Most criminal offenses require the state to prove that the defendant knowingly or intended to commit the crime. But what if the crime is committed by someone who is mentally ill or developmentally disabled?
For example, in the recent Illinois case, People v Mayo, 2017 IL App (2d) 150390, the defendant was charged with aggravated criminal sexual abuse. The defendant, however, had suffered a brain injury in infancy and presently had the mental capacity of a 3-year-old and an IQ of 48. Therefore, could the defendant truly form the required intent to commit the crime?
In such cases, Illinois law provides certain procedures. First, the court must determine whether the defendant is mentally fit to stand trial. In the overwhelming majority of cases, the court will determine that the defendant is fit, and the case moves to trial. If the defendant is not fit, the court holds a discharge hearing.
A discharge hearing determines whether a defendant should be acquitted, but not whether a defendant is guilty. If the defendant cannot be acquitted because there is enough evidence of guilt, the court may find the defendant “not not guilty.” The defendant is then subject to one to five years of treatment, depending on the offense. If the defendant is still unfit after the treatment ends, the court may involuntarily commit the defendant for further treatment. The commitment, however, cannot exceed the maximum sentence prescribed under the original criminal charge.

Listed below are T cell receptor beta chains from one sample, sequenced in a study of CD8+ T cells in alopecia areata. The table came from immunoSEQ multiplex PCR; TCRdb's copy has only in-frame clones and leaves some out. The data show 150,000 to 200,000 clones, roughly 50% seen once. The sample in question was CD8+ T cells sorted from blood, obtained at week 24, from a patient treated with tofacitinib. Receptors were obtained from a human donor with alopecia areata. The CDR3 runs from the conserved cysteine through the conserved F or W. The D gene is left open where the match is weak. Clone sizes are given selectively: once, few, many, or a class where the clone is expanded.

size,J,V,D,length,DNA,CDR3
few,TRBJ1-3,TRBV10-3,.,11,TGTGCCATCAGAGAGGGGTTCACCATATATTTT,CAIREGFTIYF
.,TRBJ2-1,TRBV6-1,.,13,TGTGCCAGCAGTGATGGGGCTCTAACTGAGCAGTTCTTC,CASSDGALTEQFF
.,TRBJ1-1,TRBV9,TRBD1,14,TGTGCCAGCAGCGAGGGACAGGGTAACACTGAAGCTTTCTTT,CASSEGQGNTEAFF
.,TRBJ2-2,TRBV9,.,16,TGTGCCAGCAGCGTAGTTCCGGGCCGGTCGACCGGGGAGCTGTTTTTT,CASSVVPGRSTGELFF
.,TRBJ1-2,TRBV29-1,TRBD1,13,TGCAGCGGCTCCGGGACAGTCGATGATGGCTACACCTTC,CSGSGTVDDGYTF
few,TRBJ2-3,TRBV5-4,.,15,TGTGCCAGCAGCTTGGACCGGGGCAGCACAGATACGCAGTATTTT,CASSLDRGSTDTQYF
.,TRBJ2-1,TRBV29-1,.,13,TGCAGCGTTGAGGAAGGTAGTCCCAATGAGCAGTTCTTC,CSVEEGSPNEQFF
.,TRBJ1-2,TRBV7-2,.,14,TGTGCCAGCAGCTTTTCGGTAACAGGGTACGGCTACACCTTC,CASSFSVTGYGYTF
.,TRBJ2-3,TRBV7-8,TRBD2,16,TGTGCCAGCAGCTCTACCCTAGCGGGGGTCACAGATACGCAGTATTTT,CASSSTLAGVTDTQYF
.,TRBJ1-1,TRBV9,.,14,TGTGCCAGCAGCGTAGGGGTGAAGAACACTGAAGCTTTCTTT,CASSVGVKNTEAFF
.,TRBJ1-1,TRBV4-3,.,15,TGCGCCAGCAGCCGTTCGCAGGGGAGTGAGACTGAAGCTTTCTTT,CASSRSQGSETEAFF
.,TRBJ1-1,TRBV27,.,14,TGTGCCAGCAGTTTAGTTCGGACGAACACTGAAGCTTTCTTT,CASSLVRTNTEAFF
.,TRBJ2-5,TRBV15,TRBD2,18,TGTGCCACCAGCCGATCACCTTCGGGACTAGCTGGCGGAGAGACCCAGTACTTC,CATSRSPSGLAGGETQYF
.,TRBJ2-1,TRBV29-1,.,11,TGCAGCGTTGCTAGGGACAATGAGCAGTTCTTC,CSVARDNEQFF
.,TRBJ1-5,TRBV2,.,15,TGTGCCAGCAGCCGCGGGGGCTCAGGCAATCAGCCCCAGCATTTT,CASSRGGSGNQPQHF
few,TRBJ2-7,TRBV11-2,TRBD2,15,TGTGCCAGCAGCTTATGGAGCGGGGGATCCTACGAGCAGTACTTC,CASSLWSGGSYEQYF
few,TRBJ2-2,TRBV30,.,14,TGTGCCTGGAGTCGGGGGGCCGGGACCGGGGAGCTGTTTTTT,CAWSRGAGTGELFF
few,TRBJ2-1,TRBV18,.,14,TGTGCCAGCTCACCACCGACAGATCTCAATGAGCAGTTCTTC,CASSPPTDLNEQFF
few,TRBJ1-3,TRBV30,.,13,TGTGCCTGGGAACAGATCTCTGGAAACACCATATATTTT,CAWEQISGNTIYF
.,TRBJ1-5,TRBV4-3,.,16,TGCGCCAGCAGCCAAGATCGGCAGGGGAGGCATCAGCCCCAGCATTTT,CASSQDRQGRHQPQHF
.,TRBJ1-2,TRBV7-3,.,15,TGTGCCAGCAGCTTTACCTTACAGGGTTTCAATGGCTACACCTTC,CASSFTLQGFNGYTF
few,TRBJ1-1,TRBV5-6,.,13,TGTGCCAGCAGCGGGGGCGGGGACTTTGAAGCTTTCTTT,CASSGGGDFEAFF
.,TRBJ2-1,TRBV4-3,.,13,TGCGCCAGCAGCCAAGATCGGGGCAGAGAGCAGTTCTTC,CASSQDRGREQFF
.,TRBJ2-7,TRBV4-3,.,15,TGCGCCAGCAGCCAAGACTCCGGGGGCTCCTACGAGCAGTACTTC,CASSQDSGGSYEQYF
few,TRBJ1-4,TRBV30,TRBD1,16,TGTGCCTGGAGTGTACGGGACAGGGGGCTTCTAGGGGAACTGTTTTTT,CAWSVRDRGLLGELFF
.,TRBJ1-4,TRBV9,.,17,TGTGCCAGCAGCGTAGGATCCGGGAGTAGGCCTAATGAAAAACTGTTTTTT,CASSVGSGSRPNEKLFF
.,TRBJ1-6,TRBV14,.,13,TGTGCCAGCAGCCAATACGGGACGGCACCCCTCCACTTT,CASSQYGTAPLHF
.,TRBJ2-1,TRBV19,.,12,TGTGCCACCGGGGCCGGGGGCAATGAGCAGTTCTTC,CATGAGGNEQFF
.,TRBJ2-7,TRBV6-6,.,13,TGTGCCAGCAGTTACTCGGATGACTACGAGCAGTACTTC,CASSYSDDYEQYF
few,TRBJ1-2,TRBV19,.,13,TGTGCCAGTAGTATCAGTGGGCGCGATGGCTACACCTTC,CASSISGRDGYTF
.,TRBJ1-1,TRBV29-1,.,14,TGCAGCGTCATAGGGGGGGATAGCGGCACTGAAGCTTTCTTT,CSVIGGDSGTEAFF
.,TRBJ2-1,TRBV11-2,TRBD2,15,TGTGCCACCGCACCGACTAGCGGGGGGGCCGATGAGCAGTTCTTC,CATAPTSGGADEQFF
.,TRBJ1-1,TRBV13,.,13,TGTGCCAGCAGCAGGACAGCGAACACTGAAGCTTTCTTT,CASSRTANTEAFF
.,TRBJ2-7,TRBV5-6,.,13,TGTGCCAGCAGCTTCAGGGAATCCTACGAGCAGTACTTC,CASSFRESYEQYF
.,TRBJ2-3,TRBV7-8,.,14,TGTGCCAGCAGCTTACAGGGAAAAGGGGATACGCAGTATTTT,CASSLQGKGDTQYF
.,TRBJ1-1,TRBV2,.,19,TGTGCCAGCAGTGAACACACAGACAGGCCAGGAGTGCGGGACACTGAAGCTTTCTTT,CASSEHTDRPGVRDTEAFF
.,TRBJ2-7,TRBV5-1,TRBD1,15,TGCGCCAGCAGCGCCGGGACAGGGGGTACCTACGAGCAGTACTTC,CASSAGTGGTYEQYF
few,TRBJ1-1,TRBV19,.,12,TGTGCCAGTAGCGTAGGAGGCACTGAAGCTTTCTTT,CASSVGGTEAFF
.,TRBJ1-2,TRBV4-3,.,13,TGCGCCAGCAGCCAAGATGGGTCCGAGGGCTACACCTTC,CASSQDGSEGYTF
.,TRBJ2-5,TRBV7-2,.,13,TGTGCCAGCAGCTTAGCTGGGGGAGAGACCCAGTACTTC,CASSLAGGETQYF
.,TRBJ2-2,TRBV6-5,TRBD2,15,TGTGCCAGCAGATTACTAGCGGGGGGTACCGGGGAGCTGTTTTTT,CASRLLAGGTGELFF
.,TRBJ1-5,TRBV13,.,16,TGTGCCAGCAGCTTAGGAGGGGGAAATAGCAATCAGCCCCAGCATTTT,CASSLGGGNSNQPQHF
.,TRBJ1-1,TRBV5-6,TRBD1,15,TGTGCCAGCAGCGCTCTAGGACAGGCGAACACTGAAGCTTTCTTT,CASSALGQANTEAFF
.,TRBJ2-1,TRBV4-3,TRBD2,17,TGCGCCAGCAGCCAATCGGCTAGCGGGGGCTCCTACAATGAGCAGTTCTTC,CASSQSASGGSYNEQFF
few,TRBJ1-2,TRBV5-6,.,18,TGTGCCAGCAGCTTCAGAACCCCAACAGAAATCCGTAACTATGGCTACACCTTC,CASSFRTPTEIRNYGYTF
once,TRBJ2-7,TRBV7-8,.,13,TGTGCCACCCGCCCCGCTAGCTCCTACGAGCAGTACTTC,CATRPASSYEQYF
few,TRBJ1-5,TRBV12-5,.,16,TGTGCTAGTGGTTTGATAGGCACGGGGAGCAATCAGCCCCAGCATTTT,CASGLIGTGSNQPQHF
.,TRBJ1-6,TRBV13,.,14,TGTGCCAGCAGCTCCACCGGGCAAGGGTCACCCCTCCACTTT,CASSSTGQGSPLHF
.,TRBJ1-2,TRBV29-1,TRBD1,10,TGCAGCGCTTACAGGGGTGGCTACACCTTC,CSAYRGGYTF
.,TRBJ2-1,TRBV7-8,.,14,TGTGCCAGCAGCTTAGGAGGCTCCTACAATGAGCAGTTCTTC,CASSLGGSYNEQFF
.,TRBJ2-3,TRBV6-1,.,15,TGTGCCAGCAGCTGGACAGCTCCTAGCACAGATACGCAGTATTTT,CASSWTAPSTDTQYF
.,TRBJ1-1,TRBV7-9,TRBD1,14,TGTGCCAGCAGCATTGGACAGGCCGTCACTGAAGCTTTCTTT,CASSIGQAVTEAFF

If a defendant is fit to stand trial, the defendant may seek a verdict of “not guilty by reason of insanity.” Under these circumstances, a defendant must show that as a result of mental disease or defect, he or she lacked substantial capacity to appreciate the criminality of his or her conduct. The court must first enter a verdict of guilty, then find the defendant not guilty by reason of insanity. (See our related post The Insanity Defense in Illinois.
If you have a friend or relative charged with a crime who suffers from a mental disability or illness, contact an experienced attorney immediately. An attorney can help present evidence of your loved one’s difficulties in their most favorable light. Often, a mental capacity defense will require expert testimony. An attorney can help select and prepare these experts.
If you have questions about this or another related Illinois criminal or traffic matter, please contact Matt Keenan at 847-568-0160 or email firstname.lastname@example.org.
(Besides Skokie, Matt Keenan also serves the communities of Arlington Heights, Chicago, Deerfield, Des Plaines, Evanston, Glenview, Morton Grove, Mount Prospect, Niles, Northbrook, Park Ridge, Rolling Meadows, Wilmette and Winnetka.)